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Seed head of a rare Aster family species.

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View of the kiln and mountains.

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The edge of the prescribed burn in January.

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Botanizing with my little one. He’s signing ‘owl’ here.

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Medicine oak, poison oak, lacquer bush.

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Peeled fir and pine poles ready for use in construction projects.

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Triteleia hendersonii

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Spending time with the penstemon key in Hitchcock & Cronquist.

 

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Thank you!

Thanks to all who came to the Open House and Plant sale – it was lovely to see all of you!

I have just a few tomato plants left, and a nice selection of fruit trees, berries, herbs and seeds. To shop by appointment email mulysa@resiliencedesign.com.

 

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Open House and Plant Sale – this Saturday

You are invited to the Resilience Design Open House this Saturday, April 23.

3 pm to 6 pm – 5523 N. Detroit Ave, Portland, OR 97217

Check out my gardens and little green house, see recent landscape plans by Resilience Design, sample snacks and drinks from the garden and shop for plants and seeds including my favorite fruit trees, berries, perennial veggies, herbs and native pollinator flowers.

Payment methods accepted: Cash, check, credit/debit or paypal direct.

See a partial list of plants and seeds for sale here: EdiblePlantSale_OrderForm_2016_APRIL

Western milkweed flowers.

Western milkweed flowers.

 

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Tomatoes 2016

Tomatoes (Lycopersicon esculentum) – Indeterminate unless noted.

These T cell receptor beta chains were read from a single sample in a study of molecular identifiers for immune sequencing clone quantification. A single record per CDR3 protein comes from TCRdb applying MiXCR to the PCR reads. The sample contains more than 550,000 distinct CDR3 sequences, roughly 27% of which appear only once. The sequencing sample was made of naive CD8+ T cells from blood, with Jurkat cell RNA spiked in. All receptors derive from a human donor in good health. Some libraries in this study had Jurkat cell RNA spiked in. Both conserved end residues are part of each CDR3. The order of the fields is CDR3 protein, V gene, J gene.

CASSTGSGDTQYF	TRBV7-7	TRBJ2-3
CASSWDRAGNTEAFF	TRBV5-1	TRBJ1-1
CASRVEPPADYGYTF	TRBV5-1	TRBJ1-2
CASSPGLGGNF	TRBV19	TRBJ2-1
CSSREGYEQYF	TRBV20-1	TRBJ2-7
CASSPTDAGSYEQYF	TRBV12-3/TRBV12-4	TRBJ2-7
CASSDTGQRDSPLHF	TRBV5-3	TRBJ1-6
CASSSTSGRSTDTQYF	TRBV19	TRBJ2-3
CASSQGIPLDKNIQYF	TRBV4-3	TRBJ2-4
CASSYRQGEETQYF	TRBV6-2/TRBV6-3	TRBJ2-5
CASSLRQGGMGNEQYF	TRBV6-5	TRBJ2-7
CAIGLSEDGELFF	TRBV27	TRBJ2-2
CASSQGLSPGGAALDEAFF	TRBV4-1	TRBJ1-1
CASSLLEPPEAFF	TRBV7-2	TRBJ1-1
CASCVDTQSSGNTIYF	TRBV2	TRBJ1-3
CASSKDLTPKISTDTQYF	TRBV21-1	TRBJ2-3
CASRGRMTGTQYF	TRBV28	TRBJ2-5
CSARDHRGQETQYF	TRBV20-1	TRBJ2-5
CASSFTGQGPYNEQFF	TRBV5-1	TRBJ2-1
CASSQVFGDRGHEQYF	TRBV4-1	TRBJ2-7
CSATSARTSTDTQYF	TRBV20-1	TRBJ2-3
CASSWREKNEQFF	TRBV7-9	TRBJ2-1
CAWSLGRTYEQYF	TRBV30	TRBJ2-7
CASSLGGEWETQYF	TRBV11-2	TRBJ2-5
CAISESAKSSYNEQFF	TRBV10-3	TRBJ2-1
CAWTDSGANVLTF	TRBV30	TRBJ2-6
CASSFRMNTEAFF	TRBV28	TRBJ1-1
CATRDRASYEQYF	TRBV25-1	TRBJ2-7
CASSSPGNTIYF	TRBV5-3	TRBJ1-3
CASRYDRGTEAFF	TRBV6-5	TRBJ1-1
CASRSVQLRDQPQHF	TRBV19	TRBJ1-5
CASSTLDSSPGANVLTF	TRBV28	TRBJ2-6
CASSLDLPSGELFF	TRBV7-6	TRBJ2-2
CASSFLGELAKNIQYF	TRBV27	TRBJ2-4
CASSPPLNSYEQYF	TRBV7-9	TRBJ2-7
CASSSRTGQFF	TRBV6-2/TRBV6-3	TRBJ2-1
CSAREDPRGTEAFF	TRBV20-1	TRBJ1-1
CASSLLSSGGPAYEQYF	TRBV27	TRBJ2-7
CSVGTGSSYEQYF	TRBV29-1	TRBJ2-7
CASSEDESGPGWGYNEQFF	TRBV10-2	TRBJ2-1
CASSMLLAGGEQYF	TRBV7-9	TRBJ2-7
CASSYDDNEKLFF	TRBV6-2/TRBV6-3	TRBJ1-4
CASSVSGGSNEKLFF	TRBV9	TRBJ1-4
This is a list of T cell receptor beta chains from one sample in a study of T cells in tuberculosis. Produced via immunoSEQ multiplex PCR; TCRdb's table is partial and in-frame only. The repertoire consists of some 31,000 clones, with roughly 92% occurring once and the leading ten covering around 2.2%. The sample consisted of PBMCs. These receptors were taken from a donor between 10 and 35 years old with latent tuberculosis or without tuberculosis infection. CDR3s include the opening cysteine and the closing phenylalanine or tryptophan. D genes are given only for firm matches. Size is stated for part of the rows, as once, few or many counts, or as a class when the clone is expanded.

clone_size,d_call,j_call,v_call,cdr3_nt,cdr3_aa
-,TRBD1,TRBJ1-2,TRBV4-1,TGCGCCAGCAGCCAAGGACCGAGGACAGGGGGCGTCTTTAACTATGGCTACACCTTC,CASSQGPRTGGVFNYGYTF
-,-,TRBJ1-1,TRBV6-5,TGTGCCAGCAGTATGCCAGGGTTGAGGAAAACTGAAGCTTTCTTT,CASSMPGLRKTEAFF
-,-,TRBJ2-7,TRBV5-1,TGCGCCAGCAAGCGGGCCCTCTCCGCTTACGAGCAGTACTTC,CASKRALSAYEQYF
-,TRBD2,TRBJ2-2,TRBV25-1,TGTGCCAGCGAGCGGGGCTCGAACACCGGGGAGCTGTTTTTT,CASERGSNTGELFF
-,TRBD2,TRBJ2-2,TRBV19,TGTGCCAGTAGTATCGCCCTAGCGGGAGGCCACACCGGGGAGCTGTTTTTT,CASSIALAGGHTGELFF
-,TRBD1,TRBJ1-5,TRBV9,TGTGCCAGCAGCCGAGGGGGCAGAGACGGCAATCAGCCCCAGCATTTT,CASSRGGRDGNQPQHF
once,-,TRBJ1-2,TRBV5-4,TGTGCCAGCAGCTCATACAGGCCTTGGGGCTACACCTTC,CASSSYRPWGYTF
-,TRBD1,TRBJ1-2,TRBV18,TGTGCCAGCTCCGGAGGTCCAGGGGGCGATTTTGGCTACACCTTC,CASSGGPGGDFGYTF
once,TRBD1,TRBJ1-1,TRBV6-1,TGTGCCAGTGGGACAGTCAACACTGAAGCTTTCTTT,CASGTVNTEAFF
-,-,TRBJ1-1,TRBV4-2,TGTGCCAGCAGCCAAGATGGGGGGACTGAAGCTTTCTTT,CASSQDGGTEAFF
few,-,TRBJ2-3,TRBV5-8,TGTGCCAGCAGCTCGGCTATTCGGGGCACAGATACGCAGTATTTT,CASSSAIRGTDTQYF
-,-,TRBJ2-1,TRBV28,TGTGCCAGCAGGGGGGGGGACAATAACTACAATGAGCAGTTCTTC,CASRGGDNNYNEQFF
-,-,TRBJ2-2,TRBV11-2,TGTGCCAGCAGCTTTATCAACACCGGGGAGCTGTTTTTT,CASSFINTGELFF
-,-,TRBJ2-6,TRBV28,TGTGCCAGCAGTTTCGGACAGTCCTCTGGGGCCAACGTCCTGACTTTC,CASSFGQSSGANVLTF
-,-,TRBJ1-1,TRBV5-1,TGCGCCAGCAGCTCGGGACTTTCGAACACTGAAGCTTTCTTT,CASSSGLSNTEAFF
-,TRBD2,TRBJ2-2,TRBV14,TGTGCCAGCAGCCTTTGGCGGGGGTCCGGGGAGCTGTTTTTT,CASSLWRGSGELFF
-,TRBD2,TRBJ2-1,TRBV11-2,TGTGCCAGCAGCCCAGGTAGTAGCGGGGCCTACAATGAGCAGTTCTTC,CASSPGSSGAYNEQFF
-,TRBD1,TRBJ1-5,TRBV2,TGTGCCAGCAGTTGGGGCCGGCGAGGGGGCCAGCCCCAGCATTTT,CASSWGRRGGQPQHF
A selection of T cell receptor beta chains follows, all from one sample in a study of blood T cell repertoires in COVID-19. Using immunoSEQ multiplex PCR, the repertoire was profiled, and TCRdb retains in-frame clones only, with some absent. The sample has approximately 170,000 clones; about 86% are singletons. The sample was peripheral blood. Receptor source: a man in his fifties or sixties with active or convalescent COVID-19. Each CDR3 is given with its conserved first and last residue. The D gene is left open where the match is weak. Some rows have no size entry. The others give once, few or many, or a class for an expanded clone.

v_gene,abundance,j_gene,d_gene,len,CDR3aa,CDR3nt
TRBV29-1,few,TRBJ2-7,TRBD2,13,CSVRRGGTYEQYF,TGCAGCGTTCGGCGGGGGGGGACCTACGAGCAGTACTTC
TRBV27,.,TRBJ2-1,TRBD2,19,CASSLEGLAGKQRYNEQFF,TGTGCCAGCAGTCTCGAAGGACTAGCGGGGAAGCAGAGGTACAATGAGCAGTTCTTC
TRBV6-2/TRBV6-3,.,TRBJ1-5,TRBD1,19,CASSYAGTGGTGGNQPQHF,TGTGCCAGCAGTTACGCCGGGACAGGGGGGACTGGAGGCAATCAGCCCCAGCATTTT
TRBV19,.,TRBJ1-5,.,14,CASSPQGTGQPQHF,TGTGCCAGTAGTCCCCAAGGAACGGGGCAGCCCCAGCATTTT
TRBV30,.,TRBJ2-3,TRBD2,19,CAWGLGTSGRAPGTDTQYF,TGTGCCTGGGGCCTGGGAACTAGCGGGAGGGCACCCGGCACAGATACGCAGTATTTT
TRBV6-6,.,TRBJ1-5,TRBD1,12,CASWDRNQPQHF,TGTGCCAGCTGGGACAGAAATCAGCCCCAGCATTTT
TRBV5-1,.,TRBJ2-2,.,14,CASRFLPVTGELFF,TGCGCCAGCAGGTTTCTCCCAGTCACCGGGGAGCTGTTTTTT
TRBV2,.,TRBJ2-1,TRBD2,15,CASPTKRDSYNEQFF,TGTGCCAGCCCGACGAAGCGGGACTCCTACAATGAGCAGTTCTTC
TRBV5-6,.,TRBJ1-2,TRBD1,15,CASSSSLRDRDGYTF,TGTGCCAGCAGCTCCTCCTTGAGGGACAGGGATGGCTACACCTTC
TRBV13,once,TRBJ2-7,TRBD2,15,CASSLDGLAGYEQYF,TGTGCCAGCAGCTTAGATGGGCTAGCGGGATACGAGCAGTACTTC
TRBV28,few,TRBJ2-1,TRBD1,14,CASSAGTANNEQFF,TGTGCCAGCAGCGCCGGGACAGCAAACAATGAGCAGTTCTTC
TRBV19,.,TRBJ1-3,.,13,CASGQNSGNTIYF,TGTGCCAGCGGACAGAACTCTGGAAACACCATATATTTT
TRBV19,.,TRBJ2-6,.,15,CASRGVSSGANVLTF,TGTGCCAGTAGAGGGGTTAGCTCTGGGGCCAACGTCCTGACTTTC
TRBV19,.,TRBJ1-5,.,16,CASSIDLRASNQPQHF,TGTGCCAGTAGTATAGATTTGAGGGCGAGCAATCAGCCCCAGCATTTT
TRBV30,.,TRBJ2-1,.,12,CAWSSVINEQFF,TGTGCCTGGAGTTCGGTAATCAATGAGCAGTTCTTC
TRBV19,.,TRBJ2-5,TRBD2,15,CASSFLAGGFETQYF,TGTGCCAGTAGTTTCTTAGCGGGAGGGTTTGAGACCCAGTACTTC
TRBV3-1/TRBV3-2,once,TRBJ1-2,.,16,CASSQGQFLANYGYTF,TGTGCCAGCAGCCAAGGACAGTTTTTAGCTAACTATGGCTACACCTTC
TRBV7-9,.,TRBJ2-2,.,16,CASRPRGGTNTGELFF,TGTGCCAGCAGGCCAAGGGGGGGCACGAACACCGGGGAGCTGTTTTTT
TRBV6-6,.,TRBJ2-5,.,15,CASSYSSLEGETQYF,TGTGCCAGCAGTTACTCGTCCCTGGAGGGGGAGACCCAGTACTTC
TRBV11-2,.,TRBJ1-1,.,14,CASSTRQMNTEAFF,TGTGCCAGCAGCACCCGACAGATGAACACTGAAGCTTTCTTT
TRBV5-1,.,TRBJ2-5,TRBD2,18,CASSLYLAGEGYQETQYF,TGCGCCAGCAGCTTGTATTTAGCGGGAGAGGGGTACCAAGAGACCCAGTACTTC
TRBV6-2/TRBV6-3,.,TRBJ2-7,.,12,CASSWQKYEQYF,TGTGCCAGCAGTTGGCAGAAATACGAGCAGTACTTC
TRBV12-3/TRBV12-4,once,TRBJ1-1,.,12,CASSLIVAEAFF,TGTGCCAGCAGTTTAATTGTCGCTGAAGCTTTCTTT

Lovingly and organically grown in Overlook Neighborhood, Portland, these sturdy tomato starts will thrive and offer one of the joys of the summer garden. There’s nothing else like a homegrown tomato!

Plant once the soil is warm, in late May, or use season extenders like cloches or wall o’ water. Keep them in a greenhouse or your sunniest window till then. Harden them off by placing them outside briefly in a shady spot for a few days, then for a longer period in part sun, then plant in rich soil in full sun.

Consistent watering practices, amending the soil with lime and calcium and keeping soil mulched will help avoid disease issues like blossom end rot.

Provide a sturdy cage at least 3′ tall for determinate varieties and 5′ tall or more for indeterminate varieties, or a tall pole/trellis for training if you like. Tomatoes can be grown very successfully in pots. I recommend 5 gallon containers or larger, with good drain holes. They will need daily watering for most of the season.

There will be a limited number available at the open house this Saturday.

3.5″ pot, $3 each

ResilienceDesign_AmishPasteTomato ‘Amish Paste’ – 72 days – Heirloom. Don’t let the name deter you, this is a versatile fruit. They have become a favorite canning tomato of mine, but are also great for salsa, sandwiches and salads. They are meaty, oblong fruits, light red fruits. This particular line is early producing, higher yielding and has larger fruit than other ‘Amish Paste’. Tolerant of partial shade. Great for training up stakes if you’re short on space. Selected for the ‘Slow Food Ark of Taste’.